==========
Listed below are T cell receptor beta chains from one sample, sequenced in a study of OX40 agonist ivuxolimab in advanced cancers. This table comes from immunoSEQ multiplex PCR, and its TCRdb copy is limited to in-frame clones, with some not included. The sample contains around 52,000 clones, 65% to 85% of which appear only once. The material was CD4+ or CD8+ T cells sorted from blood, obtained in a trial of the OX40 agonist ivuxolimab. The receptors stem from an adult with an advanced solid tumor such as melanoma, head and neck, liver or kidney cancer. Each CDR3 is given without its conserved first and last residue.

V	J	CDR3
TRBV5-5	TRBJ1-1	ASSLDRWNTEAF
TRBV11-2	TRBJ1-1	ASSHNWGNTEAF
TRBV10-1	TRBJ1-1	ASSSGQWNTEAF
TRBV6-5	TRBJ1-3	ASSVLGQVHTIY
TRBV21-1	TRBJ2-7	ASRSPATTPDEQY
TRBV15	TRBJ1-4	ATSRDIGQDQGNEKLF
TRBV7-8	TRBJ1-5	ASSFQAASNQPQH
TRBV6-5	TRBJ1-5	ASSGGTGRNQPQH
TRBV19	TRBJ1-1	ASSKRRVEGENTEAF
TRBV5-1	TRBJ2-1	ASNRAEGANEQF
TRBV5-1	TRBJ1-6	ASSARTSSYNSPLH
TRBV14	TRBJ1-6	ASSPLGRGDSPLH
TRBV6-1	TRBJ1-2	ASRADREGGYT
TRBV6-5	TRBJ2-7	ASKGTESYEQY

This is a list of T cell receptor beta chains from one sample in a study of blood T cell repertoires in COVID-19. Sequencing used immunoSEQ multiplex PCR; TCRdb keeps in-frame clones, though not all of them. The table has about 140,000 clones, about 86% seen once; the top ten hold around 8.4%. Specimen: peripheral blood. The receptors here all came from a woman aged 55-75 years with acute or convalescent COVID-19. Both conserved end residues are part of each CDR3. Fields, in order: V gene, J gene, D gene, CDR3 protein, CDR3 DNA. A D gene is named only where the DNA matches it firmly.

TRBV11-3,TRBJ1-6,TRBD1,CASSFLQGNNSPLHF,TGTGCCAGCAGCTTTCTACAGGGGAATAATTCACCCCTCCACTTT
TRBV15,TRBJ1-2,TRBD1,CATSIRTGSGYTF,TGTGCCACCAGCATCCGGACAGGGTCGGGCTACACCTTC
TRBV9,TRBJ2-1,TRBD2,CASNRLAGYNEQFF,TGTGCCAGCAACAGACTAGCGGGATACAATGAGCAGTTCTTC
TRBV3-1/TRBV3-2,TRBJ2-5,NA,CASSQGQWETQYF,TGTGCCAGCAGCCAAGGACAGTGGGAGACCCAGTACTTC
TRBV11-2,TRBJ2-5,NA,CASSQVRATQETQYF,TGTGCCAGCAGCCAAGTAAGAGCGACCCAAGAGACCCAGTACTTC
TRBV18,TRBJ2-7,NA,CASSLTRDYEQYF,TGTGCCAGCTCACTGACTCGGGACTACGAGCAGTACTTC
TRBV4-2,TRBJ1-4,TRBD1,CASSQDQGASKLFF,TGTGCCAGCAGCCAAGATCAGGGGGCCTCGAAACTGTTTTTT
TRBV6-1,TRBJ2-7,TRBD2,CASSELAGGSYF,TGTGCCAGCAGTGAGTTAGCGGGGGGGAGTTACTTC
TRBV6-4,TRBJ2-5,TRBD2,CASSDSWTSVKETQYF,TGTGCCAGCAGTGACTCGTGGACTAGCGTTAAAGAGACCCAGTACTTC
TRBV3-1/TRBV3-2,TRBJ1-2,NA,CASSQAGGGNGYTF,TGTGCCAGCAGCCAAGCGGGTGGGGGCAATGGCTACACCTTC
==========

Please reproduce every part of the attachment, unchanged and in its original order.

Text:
Listed below are T cell receptor beta chains from one sample, sequenced in a study of OX40 agonist ivuxolimab in advanced cancers. This table comes from immunoSEQ multiplex PCR, and its TCRdb copy is limited to in-frame clones, with some not included. The sample contains around 52,000 clones, 65% to 85% of which appear only once. The material was CD4+ or CD8+ T cells sorted from blood, obtained in a trial of the OX40 agonist ivuxolimab. The receptors stem from an adult with an advanced solid tumor such as melanoma, head and neck, liver or kidney cancer. Each CDR3 is given without its conserved first and last residue.

V	J	CDR3
TRBV5-5	TRBJ1-1	ASSLDRWNTEAF
TRBV11-2	TRBJ1-1	ASSHNWGNTEAF
TRBV10-1	TRBJ1-1	ASSSGQWNTEAF
TRBV6-5	TRBJ1-3	ASSVLGQVHTIY
TRBV21-1	TRBJ2-7	ASRSPATTPDEQY
TRBV15	TRBJ1-4	ATSRDIGQDQGNEKLF
TRBV7-8	TRBJ1-5	ASSFQAASNQPQH
TRBV6-5	TRBJ1-5	ASSGGTGRNQPQH
TRBV19	TRBJ1-1	ASSKRRVEGENTEAF
TRBV5-1	TRBJ2-1	ASNRAEGANEQF
TRBV5-1	TRBJ1-6	ASSARTSSYNSPLH
TRBV14	TRBJ1-6	ASSPLGRGDSPLH
TRBV6-1	TRBJ1-2	ASRADREGGYT
TRBV6-5	TRBJ2-7	ASKGTESYEQY

This is a list of T cell receptor beta chains from one sample in a study of blood T cell repertoires in COVID-19. Sequencing used immunoSEQ multiplex PCR; TCRdb keeps in-frame clones, though not all of them. The table has about 140,000 clones, about 86% seen once; the top ten hold around 8.4%. Specimen: peripheral blood. The receptors here all came from a woman aged 55-75 years with acute or convalescent COVID-19. Both conserved end residues are part of each CDR3. Fields, in order: V gene, J gene, D gene, CDR3 protein, CDR3 DNA. A D gene is named only where the DNA matches it firmly.

TRBV11-3,TRBJ1-6,TRBD1,CASSFLQGNNSPLHF,TGTGCCAGCAGCTTTCTACAGGGGAATAATTCACCCCTCCACTTT
TRBV15,TRBJ1-2,TRBD1,CATSIRTGSGYTF,TGTGCCACCAGCATCCGGACAGGGTCGGGCTACACCTTC
TRBV9,TRBJ2-1,TRBD2,CASNRLAGYNEQFF,TGTGCCAGCAACAGACTAGCGGGATACAATGAGCAGTTCTTC
TRBV3-1/TRBV3-2,TRBJ2-5,NA,CASSQGQWETQYF,TGTGCCAGCAGCCAAGGACAGTGGGAGACCCAGTACTTC
TRBV11-2,TRBJ2-5,NA,CASSQVRATQETQYF,TGTGCCAGCAGCCAAGTAAGAGCGACCCAAGAGACCCAGTACTTC
TRBV18,TRBJ2-7,NA,CASSLTRDYEQYF,TGTGCCAGCTCACTGACTCGGGACTACGAGCAGTACTTC
TRBV4-2,TRBJ1-4,TRBD1,CASSQDQGASKLFF,TGTGCCAGCAGCCAAGATCAGGGGGCCTCGAAACTGTTTTTT
TRBV6-1,TRBJ2-7,TRBD2,CASSELAGGSYF,TGTGCCAGCAGTGAGTTAGCGGGGGGGAGTTACTTC
TRBV6-4,TRBJ2-5,TRBD2,CASSDSWTSVKETQYF,TGTGCCAGCAGTGACTCGTGGACTAGCGTTAAAGAGACCCAGTACTTC
TRBV3-1/TRBV3-2,TRBJ1-2,NA,CASSQAGGGNGYTF,TGTGCCAGCAGCCAAGCGGGTGGGGGCAATGGCTACACCTTC